Having gone through school, you probably know deserts as geographical areas that get rainfall that is 10 inches and even lower each and every year. Africa, the second largest continent in the world has a lot of lands covered by desert. It is estimated that over 25% of African land is covered by deserts. Given the little amount of rainfall that deserts receive, you would expect to find no one living in these areas. However, despite the harsh climatic and dangerous living conditions, the African deserts are not without life. Many years of adaptation to the harsh climate have made it possible for plants and even animals to survive in the harsh environments. That said, let us have a look at the 10 largest African deserts.
1. The Sahara Desert
This is probably the most popular dessert in the whole world. It is not only the largest Africa desert but also the largest desert in the world occupying 3.3 million sq. miles and still growing larger. It extends over 25% of the continent and occupies many countries including Chad, Algeria, Sudan, Niger, Morocco, Mali, Libya, Egypt, Mauritania, and Tunisia. Its landscape includes salt flats, dry valleys, sand dunes as well as mountains.
2. The Kalahari
Even before the desert featured in the movie, “The Gods Must Be Crazy”, it had already created a name for itself. The movie only gave insight into the lives and the culture of the Botswana nomadic people, hunters and gatherers, who live in the region. The Kalahari is 362,500 sq. miles in size and its arid and hostile climate not only affects Botswana but also South Africa and Namibia.
3. The Namib
This is a coastal desert found in the southern part of Africa. Its name means vast place. The desert stretches for over 2000 kilometers along the coast of Namibia, Angola, and South Africa. It is the oldest desert in the world. Its life is dated back 55million years ago. It consists of gravel plains, scattered mountains and sand seas at the coast.Although the desert is, for the most part, barren and does not have any vegetation, you can find succulent plants and lichens along the coast.
4. The Nubian Desert
It is located in the eastern part of the Sahara desert and occupies about 400,000km2 of land to the north of Sudan and between the Red Sea and the Nile. It is, for the most part, a sandstone plateau and has no oasis whatsoever. Its traditional inhabitants are the Nubians. It is known for turtles crossing its path.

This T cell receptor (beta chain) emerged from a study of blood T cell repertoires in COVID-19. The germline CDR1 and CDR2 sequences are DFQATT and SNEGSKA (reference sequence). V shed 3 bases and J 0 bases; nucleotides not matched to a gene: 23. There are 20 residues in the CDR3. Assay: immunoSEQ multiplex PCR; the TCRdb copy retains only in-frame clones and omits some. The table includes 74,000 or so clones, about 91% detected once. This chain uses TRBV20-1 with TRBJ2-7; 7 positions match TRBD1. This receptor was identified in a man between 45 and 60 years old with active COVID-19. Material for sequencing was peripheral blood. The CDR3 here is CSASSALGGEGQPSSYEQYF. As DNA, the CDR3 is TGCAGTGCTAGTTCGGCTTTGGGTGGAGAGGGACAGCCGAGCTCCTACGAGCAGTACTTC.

5. The Libyan Desert
The Libyan Desert covers an approximate area of 1,100,000km2 and has the shape similar to that of a rectangle. Like the Sahara desert, it has a stony plain, sand, and Hamada. It has no rivers draining into and out of it.
6. The Karoo Desert
It is a semi-desert located in South Africa. It has two subsections, the Great Karoo located in the north and the Little Karoo located to the south. The Succulent Karoo is located to the west and experiences winter rainfall as it is close to the coast of the Atlantic.It covers an area of 400,000sq. Kilometers and is full of igneous and sedimentary rocks.
7. Blue Desert
The Blue Desert is a small area, part of the Sinai desert close to the Red Sea resort of Dahab where several blue colored rocks are found. The art was created back in the year 1980 following a peace treaty between Israel and Egypt.
8. Western Sahara
Formerly known as the Spanish Sahara, Western Sahara covers an area of 102,700square miles and is, for the most part barren. The only inhabitants of this region are the Berbers and the Arabs who are accustomed to the harsh conditions that prevail in the region. In this region, there are phosphate deposits to be found to the north.
9. Algerian Desert
It is located in the northern central part of Africa and is part of the Sahara. This desert occupies more than four-fifths of Algeria and has lots of sand dunes just like the Sahara desert. To the south-west part of the desert, there are mountain ranges known as the Tassuli n’Ajjer.
10. The Atlas Mountains
Given that it is a range of mountains, it is expected that part of it has green vegetation. However, the side that is exposed to the Saharan winds is barren. The Atlas Mountain has a height of 4,165 m (this being its highest peak).